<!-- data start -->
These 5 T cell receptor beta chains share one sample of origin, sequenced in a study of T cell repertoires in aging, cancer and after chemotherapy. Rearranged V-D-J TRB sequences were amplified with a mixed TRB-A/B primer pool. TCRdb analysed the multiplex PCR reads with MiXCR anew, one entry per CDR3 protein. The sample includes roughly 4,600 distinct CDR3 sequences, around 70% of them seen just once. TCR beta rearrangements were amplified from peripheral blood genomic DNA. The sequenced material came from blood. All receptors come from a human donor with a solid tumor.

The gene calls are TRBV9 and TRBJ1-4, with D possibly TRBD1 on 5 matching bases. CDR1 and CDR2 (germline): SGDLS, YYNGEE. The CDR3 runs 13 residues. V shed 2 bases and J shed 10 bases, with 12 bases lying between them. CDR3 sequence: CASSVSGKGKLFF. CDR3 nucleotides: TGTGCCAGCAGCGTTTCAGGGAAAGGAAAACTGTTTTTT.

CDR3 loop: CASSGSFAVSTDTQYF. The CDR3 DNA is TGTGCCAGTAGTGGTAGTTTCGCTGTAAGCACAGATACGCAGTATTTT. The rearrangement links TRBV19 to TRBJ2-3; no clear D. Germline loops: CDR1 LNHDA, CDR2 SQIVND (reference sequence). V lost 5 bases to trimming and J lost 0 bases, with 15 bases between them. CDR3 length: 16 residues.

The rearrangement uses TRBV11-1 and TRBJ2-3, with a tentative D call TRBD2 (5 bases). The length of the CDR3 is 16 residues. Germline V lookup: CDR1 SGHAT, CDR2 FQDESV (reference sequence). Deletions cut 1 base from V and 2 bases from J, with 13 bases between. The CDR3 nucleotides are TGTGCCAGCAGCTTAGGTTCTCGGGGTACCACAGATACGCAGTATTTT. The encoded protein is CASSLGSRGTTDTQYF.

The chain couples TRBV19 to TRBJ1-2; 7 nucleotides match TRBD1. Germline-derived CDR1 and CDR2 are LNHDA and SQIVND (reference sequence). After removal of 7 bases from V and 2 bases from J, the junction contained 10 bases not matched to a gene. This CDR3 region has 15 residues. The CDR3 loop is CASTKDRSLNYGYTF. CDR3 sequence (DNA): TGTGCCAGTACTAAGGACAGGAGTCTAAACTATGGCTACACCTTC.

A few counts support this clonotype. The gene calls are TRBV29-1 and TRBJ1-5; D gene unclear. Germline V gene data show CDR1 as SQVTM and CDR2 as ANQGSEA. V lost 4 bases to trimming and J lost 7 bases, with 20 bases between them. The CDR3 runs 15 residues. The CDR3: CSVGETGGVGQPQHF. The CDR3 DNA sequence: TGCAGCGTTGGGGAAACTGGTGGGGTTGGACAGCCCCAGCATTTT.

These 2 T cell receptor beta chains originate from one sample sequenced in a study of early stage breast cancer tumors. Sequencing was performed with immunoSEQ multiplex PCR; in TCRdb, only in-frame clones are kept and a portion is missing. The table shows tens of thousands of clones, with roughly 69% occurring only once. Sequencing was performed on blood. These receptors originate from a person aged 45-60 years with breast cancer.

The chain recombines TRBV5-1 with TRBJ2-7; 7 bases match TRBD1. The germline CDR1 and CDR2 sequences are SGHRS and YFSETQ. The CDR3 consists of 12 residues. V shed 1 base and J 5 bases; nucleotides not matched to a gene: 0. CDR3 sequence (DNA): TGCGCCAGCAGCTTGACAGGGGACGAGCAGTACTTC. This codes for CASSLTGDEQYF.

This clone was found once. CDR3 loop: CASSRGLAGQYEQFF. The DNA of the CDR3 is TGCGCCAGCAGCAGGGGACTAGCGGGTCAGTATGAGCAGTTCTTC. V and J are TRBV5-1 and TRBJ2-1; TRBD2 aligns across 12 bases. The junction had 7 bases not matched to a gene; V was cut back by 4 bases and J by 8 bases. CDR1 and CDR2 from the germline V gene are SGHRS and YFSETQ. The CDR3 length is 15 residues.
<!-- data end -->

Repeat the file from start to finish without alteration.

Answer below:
These 5 T cell receptor beta chains share one sample of origin, sequenced in a study of T cell repertoires in aging, cancer and after chemotherapy. Rearranged V-D-J TRB sequences were amplified with a mixed TRB-A/B primer pool. TCRdb analysed the multiplex PCR reads with MiXCR anew, one entry per CDR3 protein. The sample includes roughly 4,600 distinct CDR3 sequences, around 70% of them seen just once. TCR beta rearrangements were amplified from peripheral blood genomic DNA. The sequenced material came from blood. All receptors come from a human donor with a solid tumor.

The gene calls are TRBV9 and TRBJ1-4, with D possibly TRBD1 on 5 matching bases. CDR1 and CDR2 (germline): SGDLS, YYNGEE. The CDR3 runs 13 residues. V shed 2 bases and J shed 10 bases, with 12 bases lying between them. CDR3 sequence: CASSVSGKGKLFF. CDR3 nucleotides: TGTGCCAGCAGCGTTTCAGGGAAAGGAAAACTGTTTTTT.

CDR3 loop: CASSGSFAVSTDTQYF. The CDR3 DNA is TGTGCCAGTAGTGGTAGTTTCGCTGTAAGCACAGATACGCAGTATTTT. The rearrangement links TRBV19 to TRBJ2-3; no clear D. Germline loops: CDR1 LNHDA, CDR2 SQIVND (reference sequence). V lost 5 bases to trimming and J lost 0 bases, with 15 bases between them. CDR3 length: 16 residues.

The rearrangement uses TRBV11-1 and TRBJ2-3, with a tentative D call TRBD2 (5 bases). The length of the CDR3 is 16 residues. Germline V lookup: CDR1 SGHAT, CDR2 FQDESV (reference sequence). Deletions cut 1 base from V and 2 bases from J, with 13 bases between. The CDR3 nucleotides are TGTGCCAGCAGCTTAGGTTCTCGGGGTACCACAGATACGCAGTATTTT. The encoded protein is CASSLGSRGTTDTQYF.

The chain couples TRBV19 to TRBJ1-2; 7 nucleotides match TRBD1. Germline-derived CDR1 and CDR2 are LNHDA and SQIVND (reference sequence). After removal of 7 bases from V and 2 bases from J, the junction contained 10 bases not matched to a gene. This CDR3 region has 15 residues. The CDR3 loop is CASTKDRSLNYGYTF. CDR3 sequence (DNA): TGTGCCAGTACTAAGGACAGGAGTCTAAACTATGGCTACACCTTC.

A few counts support this clonotype. The gene calls are TRBV29-1 and TRBJ1-5; D gene unclear. Germline V gene data show CDR1 as SQVTM and CDR2 as ANQGSEA. V lost 4 bases to trimming and J lost 7 bases, with 20 bases between them. The CDR3 runs 15 residues. The CDR3: CSVGETGGVGQPQHF. The CDR3 DNA sequence: TGCAGCGTTGGGGAAACTGGTGGGGTTGGACAGCCCCAGCATTTT.

These 2 T cell receptor beta chains originate from one sample sequenced in a study of early stage breast cancer tumors. Sequencing was performed with immunoSEQ multiplex PCR; in TCRdb, only in-frame clones are kept and a portion is missing. The table shows tens of thousands of clones, with roughly 69% occurring only once. Sequencing was performed on blood. These receptors originate from a person aged 45-60 years with breast cancer.

The chain recombines TRBV5-1 with TRBJ2-7; 7 bases match TRBD1. The germline CDR1 and CDR2 sequences are SGHRS and YFSETQ. The CDR3 consists of 12 residues. V shed 1 base and J 5 bases; nucleotides not matched to a gene: 0. CDR3 sequence (DNA): TGCGCCAGCAGCTTGACAGGGGACGAGCAGTACTTC. This codes for CASSLTGDEQYF.

This clone was found once. CDR3 loop: CASSRGLAGQYEQFF. The DNA of the CDR3 is TGCGCCAGCAGCAGGGGACTAGCGGGTCAGTATGAGCAGTTCTTC. V and J are TRBV5-1 and TRBJ2-1; TRBD2 aligns across 12 bases. The junction had 7 bases not matched to a gene; V was cut back by 4 bases and J by 8 bases. CDR1 and CDR2 from the germline V gene are SGHRS and YFSETQ. The CDR3 length is 15 residues.